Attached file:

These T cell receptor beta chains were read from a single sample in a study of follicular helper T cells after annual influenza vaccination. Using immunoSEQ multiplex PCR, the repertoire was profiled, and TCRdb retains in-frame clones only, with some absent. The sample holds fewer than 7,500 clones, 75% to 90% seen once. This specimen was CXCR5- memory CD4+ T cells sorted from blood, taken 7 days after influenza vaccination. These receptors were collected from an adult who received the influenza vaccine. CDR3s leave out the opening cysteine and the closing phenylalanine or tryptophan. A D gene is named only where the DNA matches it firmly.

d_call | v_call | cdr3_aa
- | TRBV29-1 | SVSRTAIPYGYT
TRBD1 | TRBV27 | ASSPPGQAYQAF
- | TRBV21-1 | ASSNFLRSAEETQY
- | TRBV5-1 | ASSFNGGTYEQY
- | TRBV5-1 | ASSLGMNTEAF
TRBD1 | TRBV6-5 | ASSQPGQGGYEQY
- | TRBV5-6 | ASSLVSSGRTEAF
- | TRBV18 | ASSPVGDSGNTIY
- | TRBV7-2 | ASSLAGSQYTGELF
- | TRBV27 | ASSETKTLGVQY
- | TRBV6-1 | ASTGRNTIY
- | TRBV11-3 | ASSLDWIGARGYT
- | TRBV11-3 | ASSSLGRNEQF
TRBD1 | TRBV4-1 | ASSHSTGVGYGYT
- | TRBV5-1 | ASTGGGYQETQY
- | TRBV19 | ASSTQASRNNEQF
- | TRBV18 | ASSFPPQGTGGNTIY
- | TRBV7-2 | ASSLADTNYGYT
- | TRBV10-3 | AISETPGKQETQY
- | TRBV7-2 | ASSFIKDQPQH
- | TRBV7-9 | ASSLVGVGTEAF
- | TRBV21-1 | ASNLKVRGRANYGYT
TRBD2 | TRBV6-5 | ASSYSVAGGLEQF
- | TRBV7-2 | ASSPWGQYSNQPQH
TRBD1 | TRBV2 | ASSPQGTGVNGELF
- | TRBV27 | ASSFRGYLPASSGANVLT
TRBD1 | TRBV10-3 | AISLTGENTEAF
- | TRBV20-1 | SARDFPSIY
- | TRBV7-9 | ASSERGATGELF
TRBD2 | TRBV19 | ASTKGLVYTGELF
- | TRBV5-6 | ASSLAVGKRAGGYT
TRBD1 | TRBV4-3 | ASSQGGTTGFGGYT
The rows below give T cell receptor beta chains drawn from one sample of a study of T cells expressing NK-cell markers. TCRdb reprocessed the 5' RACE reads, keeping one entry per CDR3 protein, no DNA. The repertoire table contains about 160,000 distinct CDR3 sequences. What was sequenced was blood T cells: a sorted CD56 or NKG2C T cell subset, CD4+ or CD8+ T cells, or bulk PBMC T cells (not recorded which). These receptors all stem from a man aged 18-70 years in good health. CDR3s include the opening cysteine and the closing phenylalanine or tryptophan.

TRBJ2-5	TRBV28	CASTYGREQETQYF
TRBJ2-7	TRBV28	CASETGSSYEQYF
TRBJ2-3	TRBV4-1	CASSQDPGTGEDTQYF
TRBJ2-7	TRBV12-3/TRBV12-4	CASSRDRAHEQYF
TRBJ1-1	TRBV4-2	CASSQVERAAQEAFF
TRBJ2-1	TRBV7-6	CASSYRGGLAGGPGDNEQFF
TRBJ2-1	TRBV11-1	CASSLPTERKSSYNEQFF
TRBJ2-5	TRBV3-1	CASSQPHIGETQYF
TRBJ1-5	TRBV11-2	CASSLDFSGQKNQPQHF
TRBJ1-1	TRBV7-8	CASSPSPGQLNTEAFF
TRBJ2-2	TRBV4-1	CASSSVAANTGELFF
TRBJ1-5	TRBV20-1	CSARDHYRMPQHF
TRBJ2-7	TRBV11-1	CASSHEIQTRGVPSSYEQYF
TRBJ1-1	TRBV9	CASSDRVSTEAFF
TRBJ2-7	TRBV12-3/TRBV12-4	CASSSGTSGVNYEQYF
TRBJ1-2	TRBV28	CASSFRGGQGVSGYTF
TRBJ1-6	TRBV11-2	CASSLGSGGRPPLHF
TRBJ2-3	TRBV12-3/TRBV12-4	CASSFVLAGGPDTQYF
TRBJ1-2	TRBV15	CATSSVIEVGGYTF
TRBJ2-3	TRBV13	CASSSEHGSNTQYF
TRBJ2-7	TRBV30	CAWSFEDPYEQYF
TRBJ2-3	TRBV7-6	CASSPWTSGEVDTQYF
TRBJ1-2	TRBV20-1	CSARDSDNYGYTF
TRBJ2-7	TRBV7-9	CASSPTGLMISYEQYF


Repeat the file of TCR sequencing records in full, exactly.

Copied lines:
These T cell receptor beta chains were read from a single sample in a study of follicular helper T cells after annual influenza vaccination. Using immunoSEQ multiplex PCR, the repertoire was profiled, and TCRdb retains in-frame clones only, with some absent. The sample holds fewer than 7,500 clones, 75% to 90% seen once. This specimen was CXCR5- memory CD4+ T cells sorted from blood, taken 7 days after influenza vaccination. These receptors were collected from an adult who received the influenza vaccine. CDR3s leave out the opening cysteine and the closing phenylalanine or tryptophan. A D gene is named only where the DNA matches it firmly.

d_call | v_call | cdr3_aa
- | TRBV29-1 | SVSRTAIPYGYT
TRBD1 | TRBV27 | ASSPPGQAYQAF
- | TRBV21-1 | ASSNFLRSAEETQY
- | TRBV5-1 | ASSFNGGTYEQY
- | TRBV5-1 | ASSLGMNTEAF
TRBD1 | TRBV6-5 | ASSQPGQGGYEQY
- | TRBV5-6 | ASSLVSSGRTEAF
- | TRBV18 | ASSPVGDSGNTIY
- | TRBV7-2 | ASSLAGSQYTGELF
- | TRBV27 | ASSETKTLGVQY
- | TRBV6-1 | ASTGRNTIY
- | TRBV11-3 | ASSLDWIGARGYT
- | TRBV11-3 | ASSSLGRNEQF
TRBD1 | TRBV4-1 | ASSHSTGVGYGYT
- | TRBV5-1 | ASTGGGYQETQY
- | TRBV19 | ASSTQASRNNEQF
- | TRBV18 | ASSFPPQGTGGNTIY
- | TRBV7-2 | ASSLADTNYGYT
- | TRBV10-3 | AISETPGKQETQY
- | TRBV7-2 | ASSFIKDQPQH
- | TRBV7-9 | ASSLVGVGTEAF
- | TRBV21-1 | ASNLKVRGRANYGYT
TRBD2 | TRBV6-5 | ASSYSVAGGLEQF
- | TRBV7-2 | ASSPWGQYSNQPQH
TRBD1 | TRBV2 | ASSPQGTGVNGELF
- | TRBV27 | ASSFRGYLPASSGANVLT
TRBD1 | TRBV10-3 | AISLTGENTEAF
- | TRBV20-1 | SARDFPSIY
- | TRBV7-9 | ASSERGATGELF
TRBD2 | TRBV19 | ASTKGLVYTGELF
- | TRBV5-6 | ASSLAVGKRAGGYT
TRBD1 | TRBV4-3 | ASSQGGTTGFGGYT
The rows below give T cell receptor beta chains drawn from one sample of a study of T cells expressing NK-cell markers. TCRdb reprocessed the 5' RACE reads, keeping one entry per CDR3 protein, no DNA. The repertoire table contains about 160,000 distinct CDR3 sequences. What was sequenced was blood T cells: a sorted CD56 or NKG2C T cell subset, CD4+ or CD8+ T cells, or bulk PBMC T cells (not recorded which). These receptors all stem from a man aged 18-70 years in good health. CDR3s include the opening cysteine and the closing phenylalanine or tryptophan.

TRBJ2-5	TRBV28	CASTYGREQETQYF
TRBJ2-7	TRBV28	CASETGSSYEQYF
TRBJ2-3	TRBV4-1	CASSQDPGTGEDTQYF
TRBJ2-7	TRBV12-3/TRBV12-4	CASSRDRAHEQYF
TRBJ1-1	TRBV4-2	CASSQVERAAQEAFF
TRBJ2-1	TRBV7-6	CASSYRGGLAGGPGDNEQFF
TRBJ2-1	TRBV11-1	CASSLPTERKSSYNEQFF
TRBJ2-5	TRBV3-1	CASSQPHIGETQYF
TRBJ1-5	TRBV11-2	CASSLDFSGQKNQPQHF
TRBJ1-1	TRBV7-8	CASSPSPGQLNTEAFF
TRBJ2-2	TRBV4-1	CASSSVAANTGELFF
TRBJ1-5	TRBV20-1	CSARDHYRMPQHF
TRBJ2-7	TRBV11-1	CASSHEIQTRGVPSSYEQYF
TRBJ1-1	TRBV9	CASSDRVSTEAFF
TRBJ2-7	TRBV12-3/TRBV12-4	CASSSGTSGVNYEQYF
TRBJ1-2	TRBV28	CASSFRGGQGVSGYTF
TRBJ1-6	TRBV11-2	CASSLGSGGRPPLHF
TRBJ2-3	TRBV12-3/TRBV12-4	CASSFVLAGGPDTQYF
TRBJ1-2	TRBV15	CATSSVIEVGGYTF
TRBJ2-3	TRBV13	CASSSEHGSNTQYF
TRBJ2-7	TRBV30	CAWSFEDPYEQYF
TRBJ2-3	TRBV7-6	CASSPWTSGEVDTQYF
TRBJ1-2	TRBV20-1	CSARDSDNYGYTF
TRBJ2-7	TRBV7-9	CASSPTGLMISYEQYF